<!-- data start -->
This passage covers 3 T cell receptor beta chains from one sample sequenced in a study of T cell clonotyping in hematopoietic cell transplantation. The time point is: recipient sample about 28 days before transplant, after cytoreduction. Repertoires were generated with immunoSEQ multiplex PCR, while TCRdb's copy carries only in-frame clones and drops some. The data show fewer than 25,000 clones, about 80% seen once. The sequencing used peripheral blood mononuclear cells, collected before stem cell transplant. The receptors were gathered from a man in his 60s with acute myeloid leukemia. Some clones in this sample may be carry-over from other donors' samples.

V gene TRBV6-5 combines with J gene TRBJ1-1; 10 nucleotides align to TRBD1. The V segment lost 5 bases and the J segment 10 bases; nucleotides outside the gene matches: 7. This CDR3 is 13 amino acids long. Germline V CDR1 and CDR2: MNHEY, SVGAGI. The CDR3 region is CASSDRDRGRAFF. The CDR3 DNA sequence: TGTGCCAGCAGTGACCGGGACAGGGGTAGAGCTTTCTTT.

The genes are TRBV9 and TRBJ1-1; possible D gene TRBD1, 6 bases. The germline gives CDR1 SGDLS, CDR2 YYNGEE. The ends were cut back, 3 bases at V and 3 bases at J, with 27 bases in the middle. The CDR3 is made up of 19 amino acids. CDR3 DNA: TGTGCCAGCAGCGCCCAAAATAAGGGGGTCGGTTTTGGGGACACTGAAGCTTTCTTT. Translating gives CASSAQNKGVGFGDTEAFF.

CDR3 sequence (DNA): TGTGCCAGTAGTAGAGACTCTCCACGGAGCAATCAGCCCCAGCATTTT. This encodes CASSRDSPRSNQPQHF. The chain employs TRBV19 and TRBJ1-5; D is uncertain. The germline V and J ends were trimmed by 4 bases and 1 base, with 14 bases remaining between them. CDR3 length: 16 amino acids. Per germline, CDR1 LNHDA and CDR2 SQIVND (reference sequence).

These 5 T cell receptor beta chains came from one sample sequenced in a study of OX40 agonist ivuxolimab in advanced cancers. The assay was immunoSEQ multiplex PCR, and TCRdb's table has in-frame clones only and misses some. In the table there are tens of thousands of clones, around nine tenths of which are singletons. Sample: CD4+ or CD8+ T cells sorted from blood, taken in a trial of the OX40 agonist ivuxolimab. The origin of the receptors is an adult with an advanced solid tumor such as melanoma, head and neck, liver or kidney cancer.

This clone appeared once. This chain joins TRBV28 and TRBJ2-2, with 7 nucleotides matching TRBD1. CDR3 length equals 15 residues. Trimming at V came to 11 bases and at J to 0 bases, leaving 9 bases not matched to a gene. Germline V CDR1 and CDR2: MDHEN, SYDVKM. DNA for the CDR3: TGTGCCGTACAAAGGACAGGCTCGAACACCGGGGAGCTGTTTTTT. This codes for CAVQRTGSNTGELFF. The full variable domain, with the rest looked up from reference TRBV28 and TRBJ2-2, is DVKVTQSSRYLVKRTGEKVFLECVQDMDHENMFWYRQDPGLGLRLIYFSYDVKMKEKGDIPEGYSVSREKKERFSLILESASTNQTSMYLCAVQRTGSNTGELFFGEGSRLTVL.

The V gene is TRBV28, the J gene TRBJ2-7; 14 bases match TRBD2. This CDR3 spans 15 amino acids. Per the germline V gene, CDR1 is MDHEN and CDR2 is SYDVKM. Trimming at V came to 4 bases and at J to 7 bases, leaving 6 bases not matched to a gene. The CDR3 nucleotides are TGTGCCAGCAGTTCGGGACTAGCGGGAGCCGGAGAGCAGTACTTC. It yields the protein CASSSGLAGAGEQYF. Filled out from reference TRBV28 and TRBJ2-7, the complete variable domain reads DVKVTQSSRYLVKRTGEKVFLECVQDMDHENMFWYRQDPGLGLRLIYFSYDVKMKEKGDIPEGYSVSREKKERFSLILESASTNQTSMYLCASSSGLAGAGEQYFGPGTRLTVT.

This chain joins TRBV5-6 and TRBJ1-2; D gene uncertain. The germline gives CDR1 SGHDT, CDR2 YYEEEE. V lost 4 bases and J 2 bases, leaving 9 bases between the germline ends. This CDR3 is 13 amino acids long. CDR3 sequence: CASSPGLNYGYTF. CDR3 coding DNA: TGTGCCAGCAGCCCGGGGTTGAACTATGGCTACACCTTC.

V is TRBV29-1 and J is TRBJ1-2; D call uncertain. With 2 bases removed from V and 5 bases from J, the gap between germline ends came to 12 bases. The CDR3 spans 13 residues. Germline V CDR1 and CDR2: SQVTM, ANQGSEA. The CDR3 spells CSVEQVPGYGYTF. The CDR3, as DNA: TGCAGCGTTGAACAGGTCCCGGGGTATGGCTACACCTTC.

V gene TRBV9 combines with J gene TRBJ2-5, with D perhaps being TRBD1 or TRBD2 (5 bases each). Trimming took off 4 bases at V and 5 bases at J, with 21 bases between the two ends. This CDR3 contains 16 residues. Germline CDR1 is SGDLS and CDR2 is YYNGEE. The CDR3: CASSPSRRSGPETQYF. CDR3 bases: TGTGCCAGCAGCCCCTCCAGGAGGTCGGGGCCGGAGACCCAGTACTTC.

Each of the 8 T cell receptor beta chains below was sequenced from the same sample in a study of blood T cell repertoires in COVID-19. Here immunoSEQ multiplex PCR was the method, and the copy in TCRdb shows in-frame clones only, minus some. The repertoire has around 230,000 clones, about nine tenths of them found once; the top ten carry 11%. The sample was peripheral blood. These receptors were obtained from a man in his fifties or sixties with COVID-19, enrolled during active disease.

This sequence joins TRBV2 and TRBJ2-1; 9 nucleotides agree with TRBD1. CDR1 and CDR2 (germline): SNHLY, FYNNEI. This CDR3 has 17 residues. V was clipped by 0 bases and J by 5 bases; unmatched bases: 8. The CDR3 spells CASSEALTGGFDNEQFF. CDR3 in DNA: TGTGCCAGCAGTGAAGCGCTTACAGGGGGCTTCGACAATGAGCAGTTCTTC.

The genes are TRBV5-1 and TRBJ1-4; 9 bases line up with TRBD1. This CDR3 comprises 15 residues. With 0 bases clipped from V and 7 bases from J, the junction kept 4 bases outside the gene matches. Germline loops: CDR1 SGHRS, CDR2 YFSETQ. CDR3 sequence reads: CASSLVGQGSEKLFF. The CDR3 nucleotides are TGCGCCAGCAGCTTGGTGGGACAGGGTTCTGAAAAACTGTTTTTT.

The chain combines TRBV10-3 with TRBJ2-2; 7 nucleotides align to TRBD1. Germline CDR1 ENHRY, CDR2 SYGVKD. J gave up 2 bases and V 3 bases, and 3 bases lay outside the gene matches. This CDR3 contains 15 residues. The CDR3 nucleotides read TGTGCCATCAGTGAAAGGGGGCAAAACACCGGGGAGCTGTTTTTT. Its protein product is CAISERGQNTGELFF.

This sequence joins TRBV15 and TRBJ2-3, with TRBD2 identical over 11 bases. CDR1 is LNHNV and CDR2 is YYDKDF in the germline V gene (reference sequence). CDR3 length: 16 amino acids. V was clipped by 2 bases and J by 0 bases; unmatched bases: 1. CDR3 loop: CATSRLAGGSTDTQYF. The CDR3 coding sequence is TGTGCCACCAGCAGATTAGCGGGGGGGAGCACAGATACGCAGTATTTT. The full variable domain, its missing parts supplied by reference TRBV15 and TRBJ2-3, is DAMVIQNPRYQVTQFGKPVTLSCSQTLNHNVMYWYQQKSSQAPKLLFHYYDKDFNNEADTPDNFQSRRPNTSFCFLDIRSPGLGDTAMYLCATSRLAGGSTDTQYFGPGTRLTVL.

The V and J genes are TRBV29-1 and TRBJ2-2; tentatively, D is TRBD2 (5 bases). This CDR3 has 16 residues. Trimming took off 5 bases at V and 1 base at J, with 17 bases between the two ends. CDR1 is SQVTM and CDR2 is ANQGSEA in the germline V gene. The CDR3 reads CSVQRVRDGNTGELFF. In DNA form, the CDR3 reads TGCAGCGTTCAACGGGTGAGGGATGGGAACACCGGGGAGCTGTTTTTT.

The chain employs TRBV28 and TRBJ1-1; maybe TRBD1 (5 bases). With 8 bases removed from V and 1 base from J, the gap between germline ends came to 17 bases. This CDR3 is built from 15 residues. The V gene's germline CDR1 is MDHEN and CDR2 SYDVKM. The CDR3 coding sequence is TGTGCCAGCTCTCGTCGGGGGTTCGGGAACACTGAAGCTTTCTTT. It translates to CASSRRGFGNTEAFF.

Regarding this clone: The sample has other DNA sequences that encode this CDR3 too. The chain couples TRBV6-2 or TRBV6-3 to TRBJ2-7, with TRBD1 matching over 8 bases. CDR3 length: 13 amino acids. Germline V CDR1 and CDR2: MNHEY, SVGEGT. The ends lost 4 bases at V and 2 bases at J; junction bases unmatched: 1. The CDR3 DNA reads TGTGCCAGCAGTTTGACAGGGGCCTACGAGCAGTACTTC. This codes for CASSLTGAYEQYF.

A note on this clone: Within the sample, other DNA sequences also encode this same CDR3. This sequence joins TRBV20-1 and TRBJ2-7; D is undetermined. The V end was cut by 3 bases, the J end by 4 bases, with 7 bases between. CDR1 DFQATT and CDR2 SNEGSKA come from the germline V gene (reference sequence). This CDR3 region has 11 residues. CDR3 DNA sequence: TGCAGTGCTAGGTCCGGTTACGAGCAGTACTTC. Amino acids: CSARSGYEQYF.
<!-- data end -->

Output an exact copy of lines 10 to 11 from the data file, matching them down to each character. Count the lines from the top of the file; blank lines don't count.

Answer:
V gene TRBV9 combines with J gene TRBJ2-5, with D perhaps being TRBD1 or TRBD2 (5 bases each). Trimming took off 4 bases at V and 5 bases at J, with 21 bases between the two ends. This CDR3 contains 16 residues. Germline CDR1 is SGDLS and CDR2 is YYNGEE. The CDR3: CASSPSRRSGPETQYF. CDR3 bases: TGTGCCAGCAGCCCCTCCAGGAGGTCGGGGCCGGAGACCCAGTACTTC.

Each of the 8 T cell receptor beta chains below was sequenced from the same sample in a study of blood T cell repertoires in COVID-19. Here immunoSEQ multiplex PCR was the method, and the copy in TCRdb shows in-frame clones only, minus some. The repertoire has around 230,000 clones, about nine tenths of them found once; the top ten carry 11%. The sample was peripheral blood. These receptors were obtained from a man in his fifties or sixties with COVID-19, enrolled during active disease.